Continuous data are presented as mean ± standard deviation. Differences in continuous variables were assessed by the Mann-Whitney U test, in categorical variables by the chi-square test, and in paired comparisons by the Wilcoxon signed-rank test.
The primary safety and feasibility end points included device-related complications and major adverse cardiac and cerebral events during support and 4-month follow-up. The secondary objective, LV recovery, was assessed by echocardiography in an exploratory fashion to support our hypothesis and provide a more profound basis for further controlled trials.
Global left ventricular ejection fraction (LVEF) in both groups was determined on transthoracic echocardiography immediately after PCI (baseline), at 3 days (after Impella removal), and after 4 months. Baseline transthoracic echocardiography also served to assess the presence of LV mural thrombus, which is an exclusion criterion for Impella therapy. Finally, aortic regurgitation was assessed before, during, and after Impella support as well as at 4-month follow-up. Echocardiographic analyses were performed by an independent core laboratory (DCRI, Duke University, Durham, North Carolina).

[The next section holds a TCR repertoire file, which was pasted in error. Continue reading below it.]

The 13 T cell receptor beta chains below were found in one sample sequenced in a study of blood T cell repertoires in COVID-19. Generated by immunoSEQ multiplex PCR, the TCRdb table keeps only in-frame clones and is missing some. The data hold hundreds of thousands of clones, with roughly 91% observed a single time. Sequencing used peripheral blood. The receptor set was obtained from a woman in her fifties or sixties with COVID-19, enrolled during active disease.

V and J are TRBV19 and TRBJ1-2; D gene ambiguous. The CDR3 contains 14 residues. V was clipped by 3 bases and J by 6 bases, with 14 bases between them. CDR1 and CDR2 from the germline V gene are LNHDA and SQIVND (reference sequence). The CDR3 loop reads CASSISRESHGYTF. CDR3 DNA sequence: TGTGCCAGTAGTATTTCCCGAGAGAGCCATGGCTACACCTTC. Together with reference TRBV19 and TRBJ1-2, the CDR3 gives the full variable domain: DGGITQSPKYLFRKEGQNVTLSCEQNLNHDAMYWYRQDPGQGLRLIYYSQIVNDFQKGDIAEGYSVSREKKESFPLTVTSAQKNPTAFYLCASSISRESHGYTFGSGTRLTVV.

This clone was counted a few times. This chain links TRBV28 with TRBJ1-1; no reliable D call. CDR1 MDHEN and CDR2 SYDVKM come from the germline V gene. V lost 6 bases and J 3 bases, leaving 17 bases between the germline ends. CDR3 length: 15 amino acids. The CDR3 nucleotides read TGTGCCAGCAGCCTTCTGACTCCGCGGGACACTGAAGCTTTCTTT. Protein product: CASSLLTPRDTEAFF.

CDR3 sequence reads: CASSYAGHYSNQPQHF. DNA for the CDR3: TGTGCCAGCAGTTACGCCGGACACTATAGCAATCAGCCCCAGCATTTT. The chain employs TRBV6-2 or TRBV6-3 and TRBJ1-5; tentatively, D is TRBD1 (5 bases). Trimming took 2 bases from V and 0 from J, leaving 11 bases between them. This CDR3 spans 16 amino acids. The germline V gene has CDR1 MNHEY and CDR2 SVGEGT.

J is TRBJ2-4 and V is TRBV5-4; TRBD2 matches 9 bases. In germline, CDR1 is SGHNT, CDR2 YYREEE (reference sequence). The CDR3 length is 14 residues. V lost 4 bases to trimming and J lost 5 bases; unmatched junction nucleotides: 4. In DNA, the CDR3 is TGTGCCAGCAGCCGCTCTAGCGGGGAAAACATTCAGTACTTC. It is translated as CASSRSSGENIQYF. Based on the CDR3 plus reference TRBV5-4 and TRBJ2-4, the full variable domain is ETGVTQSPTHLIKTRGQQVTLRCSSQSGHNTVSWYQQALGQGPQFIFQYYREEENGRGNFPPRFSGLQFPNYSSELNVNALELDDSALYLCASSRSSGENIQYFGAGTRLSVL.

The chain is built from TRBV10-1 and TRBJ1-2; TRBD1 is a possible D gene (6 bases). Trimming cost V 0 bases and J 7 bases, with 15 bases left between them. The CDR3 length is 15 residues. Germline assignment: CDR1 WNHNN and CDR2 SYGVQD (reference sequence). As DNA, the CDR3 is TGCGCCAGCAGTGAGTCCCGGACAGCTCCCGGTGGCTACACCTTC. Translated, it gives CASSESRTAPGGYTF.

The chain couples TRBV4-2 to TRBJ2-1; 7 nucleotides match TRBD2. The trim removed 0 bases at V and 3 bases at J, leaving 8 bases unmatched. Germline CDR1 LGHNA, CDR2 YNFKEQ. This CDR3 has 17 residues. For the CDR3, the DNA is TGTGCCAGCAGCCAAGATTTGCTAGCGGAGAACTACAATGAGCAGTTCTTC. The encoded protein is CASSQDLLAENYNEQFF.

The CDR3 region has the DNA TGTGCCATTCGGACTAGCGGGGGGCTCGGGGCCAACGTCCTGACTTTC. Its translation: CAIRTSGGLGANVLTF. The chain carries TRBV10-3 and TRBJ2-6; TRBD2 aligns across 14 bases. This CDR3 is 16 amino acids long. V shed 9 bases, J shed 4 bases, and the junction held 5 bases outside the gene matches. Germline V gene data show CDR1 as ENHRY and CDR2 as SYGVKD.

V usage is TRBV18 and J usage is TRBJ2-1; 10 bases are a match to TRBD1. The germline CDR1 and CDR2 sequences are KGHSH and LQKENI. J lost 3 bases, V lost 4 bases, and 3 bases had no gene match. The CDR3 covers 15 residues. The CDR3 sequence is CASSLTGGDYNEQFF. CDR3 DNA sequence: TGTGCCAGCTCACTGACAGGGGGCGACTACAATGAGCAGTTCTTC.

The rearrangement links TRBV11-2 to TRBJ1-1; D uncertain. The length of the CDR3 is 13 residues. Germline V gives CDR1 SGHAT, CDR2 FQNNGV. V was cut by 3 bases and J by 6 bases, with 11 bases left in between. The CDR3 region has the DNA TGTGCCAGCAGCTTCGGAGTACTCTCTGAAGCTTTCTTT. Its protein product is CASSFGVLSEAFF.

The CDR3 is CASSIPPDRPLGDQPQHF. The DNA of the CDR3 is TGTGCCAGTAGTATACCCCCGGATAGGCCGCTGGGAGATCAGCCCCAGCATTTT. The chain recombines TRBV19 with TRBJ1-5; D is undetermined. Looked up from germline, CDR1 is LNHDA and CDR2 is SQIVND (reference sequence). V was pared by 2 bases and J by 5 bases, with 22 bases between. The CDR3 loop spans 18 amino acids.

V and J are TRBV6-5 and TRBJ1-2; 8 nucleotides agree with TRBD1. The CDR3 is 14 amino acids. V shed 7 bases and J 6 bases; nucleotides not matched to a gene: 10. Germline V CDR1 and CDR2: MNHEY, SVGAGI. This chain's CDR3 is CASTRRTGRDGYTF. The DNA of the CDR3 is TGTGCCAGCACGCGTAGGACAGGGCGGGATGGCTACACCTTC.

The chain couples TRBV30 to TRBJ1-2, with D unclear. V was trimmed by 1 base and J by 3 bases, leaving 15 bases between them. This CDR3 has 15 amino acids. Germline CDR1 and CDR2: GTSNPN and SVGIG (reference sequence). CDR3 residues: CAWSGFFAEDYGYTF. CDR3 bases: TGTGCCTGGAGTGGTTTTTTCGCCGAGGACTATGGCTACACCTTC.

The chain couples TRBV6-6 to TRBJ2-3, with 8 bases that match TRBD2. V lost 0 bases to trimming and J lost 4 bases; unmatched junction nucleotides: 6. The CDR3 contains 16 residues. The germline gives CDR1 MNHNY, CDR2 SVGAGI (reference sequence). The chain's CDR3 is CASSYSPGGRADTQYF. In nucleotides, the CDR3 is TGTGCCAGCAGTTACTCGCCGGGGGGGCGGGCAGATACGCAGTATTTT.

The patient characteristics at first glance show no significant differences between the groups (Table 1). However, in the Impella group there is a trend toward higher scores on most conventional risk factors, admission laboratory values, and indexes of extent of myocardial necrosis, indicating a worse clinical condition at baseline.
Impella insertion was successful in all cases. Median time for pump placement was 11 min. After subsequent maximization of pump performance (maximum flow 2.2 ± 0.1 l/min; mean ± standard error of the mean), an immediate increase in cardiac output (4.4 ± 0.3 l/min to 4.9 ± 0.5 l/min, n = 5, p = NS) and a decrease in pulmonary capillary wedge pressure (24.3 ± 2.4 mm Hg to 17.3 ± 0.4 mm Hg, n = 5, p < 0.05) was observed. Weaning was commenced from 48 to 72 h. Median assist time was 71 h and 43 min. During Impella support no signs or increase by ≥1 grade of aortic regurgitation were observed; neither were any late adverse effects on the aortic valve at 4-month follow-up. Groin bleeding requiring transfusion (mainly oozing along femoral sheath) was observed in 4 patients in the Impella group compared with 2 in the control group; however, after implementing a more strict institutional heparin protocol, oozing was not an important issue. Hemolysis (free-hemoglobin levels >10 mg/dl) occurred only within the first 24 h of support, returning quickly toward normal levels. There were no other device-related adverse events, nor major adverse cardiac and cerebral events (death, repeat myocardial infarction, target vessel revascularization, stroke) during and after Impella support.